Nuclear Power Corp of India Ltd (NPCIL) and Westinghouse Electric of the US have entered into an early contract to carry out a preliminary safety analysis for the proposed plant at Mithi Virdi in Gujarat.
The study will focus on safety, engineering and the geological aspects of the project site and is expected to be completed in two years. Westinghouse is expected to supply two Advanced Passive (AP) 1,000 reactors initially and subsequently, another four in phases. Both NPCIL and Westinghouse will start talks through video conference and also launch preliminary safety analysis by deputing specific teams.
"Signing of preliminary commercial agreement with Westinghouse is a follow-up action after both had entered into an MoU (memorandum of understanding) in June 2012 to negotiate an early work agreement (EWA) for the construction of up to six AP 1,000 units at the Mithi Virdi. The EWA will include preliminary licensing and site development work,” an NPCIL official told Business Standard, on condition of anonymity. The official said AP 1,000 reactors are licensed and cleared by the US Nuclear Regulatory Commission (NRC). Its safety features were also reviewed by the US NRC after the Fukushima nuclear accident took place in March 2011.
According to the official, improvement to the AP 1,000 design post Fukushima accident is the use of safety systems that employ passive means such as gravity, natural circulation, condensation and evaporation, and stored energy, for accident mitigation.
G R Srinivasan, former vice-chairman, Atomic Energy Regulatory Board, and director (projects) NPCIL, said: “The agreement is a way forward. It’s an essential step for site preparatory activities leading to site approval. Now, we should take steps to regain the lost time by holding an interface with the regulatory bodies efficiently. We must lay emphasis on strong public acceptance outreach and project planning.''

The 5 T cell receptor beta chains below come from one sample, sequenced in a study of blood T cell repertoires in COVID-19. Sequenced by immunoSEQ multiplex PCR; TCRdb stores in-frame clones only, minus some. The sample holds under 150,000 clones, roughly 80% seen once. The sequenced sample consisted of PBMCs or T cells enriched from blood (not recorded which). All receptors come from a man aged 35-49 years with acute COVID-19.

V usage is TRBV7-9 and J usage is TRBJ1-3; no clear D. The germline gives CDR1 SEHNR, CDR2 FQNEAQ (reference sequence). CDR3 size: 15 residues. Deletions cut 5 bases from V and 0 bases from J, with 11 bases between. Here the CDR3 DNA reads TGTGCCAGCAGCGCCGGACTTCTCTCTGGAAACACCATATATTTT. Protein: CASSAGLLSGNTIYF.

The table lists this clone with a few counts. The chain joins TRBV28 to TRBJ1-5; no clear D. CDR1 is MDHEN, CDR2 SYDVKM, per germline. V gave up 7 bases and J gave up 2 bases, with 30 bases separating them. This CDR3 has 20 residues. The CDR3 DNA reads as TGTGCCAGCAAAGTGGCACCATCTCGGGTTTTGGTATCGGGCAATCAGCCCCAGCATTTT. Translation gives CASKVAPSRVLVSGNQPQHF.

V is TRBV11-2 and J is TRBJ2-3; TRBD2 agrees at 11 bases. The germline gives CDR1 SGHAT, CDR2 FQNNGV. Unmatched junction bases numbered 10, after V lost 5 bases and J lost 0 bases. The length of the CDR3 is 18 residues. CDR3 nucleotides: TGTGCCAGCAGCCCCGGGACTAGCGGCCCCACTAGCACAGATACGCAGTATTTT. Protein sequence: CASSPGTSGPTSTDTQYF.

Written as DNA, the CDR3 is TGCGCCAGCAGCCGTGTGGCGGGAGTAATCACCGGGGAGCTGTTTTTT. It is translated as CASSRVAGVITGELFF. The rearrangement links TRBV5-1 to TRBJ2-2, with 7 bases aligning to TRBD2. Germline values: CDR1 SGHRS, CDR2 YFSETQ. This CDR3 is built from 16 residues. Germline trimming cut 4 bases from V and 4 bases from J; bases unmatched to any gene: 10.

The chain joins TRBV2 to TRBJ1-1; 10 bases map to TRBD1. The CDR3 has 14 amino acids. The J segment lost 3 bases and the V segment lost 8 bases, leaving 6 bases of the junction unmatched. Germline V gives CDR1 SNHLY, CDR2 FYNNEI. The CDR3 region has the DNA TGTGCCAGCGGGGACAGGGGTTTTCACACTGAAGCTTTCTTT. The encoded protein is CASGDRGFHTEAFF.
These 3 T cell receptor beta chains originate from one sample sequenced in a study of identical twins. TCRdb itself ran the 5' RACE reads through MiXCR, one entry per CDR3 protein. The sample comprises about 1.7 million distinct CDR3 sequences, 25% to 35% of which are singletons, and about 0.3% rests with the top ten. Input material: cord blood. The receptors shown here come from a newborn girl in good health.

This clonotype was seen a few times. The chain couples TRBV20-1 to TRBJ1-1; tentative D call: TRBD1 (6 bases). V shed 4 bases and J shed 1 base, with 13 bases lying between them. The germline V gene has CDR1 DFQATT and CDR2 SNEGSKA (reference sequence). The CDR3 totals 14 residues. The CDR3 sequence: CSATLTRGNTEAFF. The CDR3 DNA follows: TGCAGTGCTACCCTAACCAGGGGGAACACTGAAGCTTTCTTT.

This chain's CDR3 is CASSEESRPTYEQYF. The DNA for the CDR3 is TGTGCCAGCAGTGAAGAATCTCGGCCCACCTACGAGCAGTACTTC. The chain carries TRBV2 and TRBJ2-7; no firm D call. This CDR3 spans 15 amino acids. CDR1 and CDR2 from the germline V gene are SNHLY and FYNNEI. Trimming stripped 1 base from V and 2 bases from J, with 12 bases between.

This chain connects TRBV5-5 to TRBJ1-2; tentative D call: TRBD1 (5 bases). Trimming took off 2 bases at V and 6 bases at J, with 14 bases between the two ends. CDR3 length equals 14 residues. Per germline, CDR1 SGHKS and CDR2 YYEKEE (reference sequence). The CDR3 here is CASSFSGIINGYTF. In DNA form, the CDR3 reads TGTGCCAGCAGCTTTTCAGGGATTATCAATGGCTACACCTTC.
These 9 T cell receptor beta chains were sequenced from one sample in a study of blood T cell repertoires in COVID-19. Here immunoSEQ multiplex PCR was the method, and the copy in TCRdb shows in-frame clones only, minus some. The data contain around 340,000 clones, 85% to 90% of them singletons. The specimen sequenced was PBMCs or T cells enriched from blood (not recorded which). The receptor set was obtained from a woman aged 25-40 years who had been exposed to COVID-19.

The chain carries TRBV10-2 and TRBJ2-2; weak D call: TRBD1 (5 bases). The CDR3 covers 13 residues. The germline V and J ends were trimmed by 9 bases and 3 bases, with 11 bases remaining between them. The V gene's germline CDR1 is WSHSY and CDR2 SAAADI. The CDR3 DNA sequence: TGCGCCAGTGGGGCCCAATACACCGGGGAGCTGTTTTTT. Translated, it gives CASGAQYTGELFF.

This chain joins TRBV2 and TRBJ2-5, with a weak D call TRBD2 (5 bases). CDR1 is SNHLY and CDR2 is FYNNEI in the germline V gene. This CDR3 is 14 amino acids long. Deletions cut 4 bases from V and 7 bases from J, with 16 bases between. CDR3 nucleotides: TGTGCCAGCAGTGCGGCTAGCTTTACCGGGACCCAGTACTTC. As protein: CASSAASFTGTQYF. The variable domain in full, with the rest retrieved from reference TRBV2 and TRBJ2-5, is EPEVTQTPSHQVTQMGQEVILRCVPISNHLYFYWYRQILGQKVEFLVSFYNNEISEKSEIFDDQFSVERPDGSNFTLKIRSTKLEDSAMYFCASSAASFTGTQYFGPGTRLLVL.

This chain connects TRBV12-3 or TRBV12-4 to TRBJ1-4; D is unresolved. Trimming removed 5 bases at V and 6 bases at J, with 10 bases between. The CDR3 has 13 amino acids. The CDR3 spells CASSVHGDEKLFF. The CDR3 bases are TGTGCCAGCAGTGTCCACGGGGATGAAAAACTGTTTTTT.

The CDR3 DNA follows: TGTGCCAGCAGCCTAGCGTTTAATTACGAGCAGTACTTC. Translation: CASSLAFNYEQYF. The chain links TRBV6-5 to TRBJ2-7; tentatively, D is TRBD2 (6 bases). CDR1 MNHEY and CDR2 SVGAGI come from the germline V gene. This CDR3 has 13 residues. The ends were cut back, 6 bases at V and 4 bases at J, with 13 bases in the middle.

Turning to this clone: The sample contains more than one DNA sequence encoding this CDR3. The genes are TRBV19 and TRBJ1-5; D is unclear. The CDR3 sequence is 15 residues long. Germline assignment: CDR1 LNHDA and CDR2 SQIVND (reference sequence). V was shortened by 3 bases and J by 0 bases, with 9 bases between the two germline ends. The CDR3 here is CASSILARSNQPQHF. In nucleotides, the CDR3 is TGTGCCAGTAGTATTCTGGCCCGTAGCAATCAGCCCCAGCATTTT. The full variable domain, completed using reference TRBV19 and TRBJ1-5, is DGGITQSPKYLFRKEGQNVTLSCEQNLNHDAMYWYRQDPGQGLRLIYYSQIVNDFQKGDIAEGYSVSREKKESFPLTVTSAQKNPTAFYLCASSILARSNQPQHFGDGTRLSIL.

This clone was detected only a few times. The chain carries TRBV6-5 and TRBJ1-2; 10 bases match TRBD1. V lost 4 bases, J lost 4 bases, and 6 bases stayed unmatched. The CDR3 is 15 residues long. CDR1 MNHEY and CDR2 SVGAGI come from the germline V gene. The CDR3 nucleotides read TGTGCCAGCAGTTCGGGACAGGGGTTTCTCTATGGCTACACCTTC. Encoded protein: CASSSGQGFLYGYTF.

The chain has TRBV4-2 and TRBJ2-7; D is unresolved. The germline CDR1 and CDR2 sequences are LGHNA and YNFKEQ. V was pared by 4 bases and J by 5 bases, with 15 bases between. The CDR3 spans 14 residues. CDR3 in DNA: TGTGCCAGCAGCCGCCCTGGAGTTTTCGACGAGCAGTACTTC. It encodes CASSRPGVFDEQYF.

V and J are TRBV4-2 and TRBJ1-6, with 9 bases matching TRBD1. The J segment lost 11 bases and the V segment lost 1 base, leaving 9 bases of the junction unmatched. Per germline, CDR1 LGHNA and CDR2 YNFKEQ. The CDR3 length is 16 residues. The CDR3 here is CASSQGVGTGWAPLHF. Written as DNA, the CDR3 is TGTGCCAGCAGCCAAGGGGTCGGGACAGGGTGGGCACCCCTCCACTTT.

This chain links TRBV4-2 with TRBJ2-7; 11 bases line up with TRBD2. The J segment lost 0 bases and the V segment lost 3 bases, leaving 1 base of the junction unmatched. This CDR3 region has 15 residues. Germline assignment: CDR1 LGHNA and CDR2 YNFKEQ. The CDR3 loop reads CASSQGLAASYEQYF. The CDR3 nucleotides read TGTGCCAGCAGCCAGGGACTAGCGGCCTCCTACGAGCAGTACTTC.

S K Malhotra, a spokesman for the Department of Atomic Energy, said there was no liability involved in conducting the preliminary safety analysis. It will be discussed during the finalisation of commercial and work contracts. He noted that the agreement paved way for carrying out pre-project analysis, which involves engineering and the project site aspects.
Srinivasan argued the cost consideration for nuclear power plants should not be over-emphasised. ''Cost apprehensions were expressed when the reactors for Tarapur and Rajasthan plants were imported. Now, India has absorbed the pressurised heavy water reactor (PHWR) technology and is making safe and cheapest PHWR in the world. India is planning to absorb technologies and indigenised the equipment manufacturing in future we will be exporters of nuclear equipment and perhaps even nuclear power plants. These considerations far outweigh the initial cost considerations,'' he opined.